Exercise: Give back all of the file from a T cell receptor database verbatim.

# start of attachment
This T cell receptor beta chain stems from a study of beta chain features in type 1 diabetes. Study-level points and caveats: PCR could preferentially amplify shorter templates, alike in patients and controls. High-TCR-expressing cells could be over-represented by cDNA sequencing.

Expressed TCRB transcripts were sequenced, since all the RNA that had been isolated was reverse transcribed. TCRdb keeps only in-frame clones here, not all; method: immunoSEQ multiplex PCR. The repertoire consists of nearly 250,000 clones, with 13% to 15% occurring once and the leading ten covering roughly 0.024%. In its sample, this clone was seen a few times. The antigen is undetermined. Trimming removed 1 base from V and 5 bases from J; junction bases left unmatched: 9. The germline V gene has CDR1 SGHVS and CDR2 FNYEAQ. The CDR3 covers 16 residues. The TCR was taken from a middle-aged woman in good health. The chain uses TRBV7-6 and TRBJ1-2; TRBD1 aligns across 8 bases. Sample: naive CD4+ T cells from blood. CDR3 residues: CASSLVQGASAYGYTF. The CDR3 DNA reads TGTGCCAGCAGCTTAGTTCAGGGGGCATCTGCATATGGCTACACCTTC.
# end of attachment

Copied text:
This T cell receptor beta chain stems from a study of beta chain features in type 1 diabetes. Study-level points and caveats: PCR could preferentially amplify shorter templates, alike in patients and controls. High-TCR-expressing cells could be over-represented by cDNA sequencing.

Expressed TCRB transcripts were sequenced, since all the RNA that had been isolated was reverse transcribed. TCRdb keeps only in-frame clones here, not all; method: immunoSEQ multiplex PCR. The repertoire consists of nearly 250,000 clones, with 13% to 15% occurring once and the leading ten covering roughly 0.024%. In its sample, this clone was seen a few times. The antigen is undetermined. Trimming removed 1 base from V and 5 bases from J; junction bases left unmatched: 9. The germline V gene has CDR1 SGHVS and CDR2 FNYEAQ. The CDR3 covers 16 residues. The TCR was taken from a middle-aged woman in good health. The chain uses TRBV7-6 and TRBJ1-2; TRBD1 aligns across 8 bases. Sample: naive CD4+ T cells from blood. CDR3 residues: CASSLVQGASAYGYTF. The CDR3 DNA reads TGTGCCAGCAGCTTAGTTCAGGGGGCATCTGCATATGGCTACACCTTC.